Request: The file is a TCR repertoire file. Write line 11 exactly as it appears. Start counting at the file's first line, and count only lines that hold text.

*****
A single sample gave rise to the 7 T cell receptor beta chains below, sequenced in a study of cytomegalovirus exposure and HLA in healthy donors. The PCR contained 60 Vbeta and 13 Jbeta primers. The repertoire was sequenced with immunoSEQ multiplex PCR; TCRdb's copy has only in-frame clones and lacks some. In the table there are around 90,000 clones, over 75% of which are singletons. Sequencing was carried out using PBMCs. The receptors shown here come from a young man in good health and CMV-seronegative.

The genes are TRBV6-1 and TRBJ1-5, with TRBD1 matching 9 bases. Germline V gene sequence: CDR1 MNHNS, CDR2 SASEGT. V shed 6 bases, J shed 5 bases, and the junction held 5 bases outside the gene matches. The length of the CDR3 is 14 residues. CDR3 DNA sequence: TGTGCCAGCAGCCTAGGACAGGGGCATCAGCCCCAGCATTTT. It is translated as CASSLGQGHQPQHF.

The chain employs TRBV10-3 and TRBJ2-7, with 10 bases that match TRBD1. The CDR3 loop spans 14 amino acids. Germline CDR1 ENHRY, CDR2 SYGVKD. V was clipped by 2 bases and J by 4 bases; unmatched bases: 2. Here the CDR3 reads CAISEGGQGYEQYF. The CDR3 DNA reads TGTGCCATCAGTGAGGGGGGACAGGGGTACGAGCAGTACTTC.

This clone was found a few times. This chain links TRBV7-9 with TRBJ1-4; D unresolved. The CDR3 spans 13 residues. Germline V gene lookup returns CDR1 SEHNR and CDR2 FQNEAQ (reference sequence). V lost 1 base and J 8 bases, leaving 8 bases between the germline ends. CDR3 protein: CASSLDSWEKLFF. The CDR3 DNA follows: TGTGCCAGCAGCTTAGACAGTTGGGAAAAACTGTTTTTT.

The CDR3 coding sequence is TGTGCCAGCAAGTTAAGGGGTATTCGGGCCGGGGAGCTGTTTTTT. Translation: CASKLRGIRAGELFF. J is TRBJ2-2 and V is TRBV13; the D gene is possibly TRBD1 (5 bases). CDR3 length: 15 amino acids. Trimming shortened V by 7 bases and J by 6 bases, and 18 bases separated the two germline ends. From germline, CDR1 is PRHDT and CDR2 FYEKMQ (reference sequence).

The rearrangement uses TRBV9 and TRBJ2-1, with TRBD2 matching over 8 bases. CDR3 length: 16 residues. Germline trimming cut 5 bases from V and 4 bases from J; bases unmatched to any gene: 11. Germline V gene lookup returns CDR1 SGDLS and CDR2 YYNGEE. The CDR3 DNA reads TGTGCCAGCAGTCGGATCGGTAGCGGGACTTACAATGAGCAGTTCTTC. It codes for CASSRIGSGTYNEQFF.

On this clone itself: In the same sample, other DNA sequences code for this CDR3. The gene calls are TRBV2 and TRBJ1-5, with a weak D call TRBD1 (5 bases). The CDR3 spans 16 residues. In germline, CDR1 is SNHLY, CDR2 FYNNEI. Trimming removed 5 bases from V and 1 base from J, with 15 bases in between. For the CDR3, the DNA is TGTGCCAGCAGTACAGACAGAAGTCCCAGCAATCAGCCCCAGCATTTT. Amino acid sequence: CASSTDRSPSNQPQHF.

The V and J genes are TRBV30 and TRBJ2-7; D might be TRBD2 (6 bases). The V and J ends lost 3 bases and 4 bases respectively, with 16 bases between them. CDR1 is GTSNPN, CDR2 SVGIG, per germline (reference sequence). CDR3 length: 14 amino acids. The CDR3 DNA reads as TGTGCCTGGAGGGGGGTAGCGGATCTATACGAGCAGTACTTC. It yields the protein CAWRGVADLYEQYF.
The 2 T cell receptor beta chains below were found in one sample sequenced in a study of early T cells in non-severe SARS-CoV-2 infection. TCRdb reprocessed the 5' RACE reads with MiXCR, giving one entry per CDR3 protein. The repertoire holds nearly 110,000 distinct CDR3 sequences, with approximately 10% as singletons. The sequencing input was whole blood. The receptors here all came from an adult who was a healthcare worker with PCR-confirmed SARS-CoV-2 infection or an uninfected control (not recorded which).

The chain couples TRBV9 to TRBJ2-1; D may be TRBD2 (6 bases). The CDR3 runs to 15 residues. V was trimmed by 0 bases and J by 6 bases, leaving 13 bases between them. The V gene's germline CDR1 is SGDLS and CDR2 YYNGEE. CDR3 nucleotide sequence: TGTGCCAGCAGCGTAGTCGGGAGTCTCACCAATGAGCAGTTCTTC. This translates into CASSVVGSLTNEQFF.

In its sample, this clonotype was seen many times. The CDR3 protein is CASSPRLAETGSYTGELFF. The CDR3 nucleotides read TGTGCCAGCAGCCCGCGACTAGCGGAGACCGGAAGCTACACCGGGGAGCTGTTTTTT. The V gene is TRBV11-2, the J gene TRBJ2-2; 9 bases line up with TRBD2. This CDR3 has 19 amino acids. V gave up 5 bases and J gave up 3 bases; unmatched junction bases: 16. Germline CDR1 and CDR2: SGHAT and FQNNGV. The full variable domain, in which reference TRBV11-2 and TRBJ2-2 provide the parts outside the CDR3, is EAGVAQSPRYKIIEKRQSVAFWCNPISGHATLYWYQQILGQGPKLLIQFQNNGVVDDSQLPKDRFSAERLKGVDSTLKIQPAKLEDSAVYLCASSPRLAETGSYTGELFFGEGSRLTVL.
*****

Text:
In its sample, this clonotype was seen many times. The CDR3 protein is CASSPRLAETGSYTGELFF. The CDR3 nucleotides read TGTGCCAGCAGCCCGCGACTAGCGGAGACCGGAAGCTACACCGGGGAGCTGTTTTTT. The V gene is TRBV11-2, the J gene TRBJ2-2; 9 bases line up with TRBD2. This CDR3 has 19 amino acids. V gave up 5 bases and J gave up 3 bases; unmatched junction bases: 16. Germline CDR1 and CDR2: SGHAT and FQNNGV. The full variable domain, in which reference TRBV11-2 and TRBJ2-2 provide the parts outside the CDR3, is EAGVAQSPRYKIIEKRQSVAFWCNPISGHATLYWYQQILGQGPKLLIQFQNNGVVDDSQLPKDRFSAERLKGVDSTLKIQPAKLEDSAVYLCASSPRLAETGSYTGELFFGEGSRLTVL.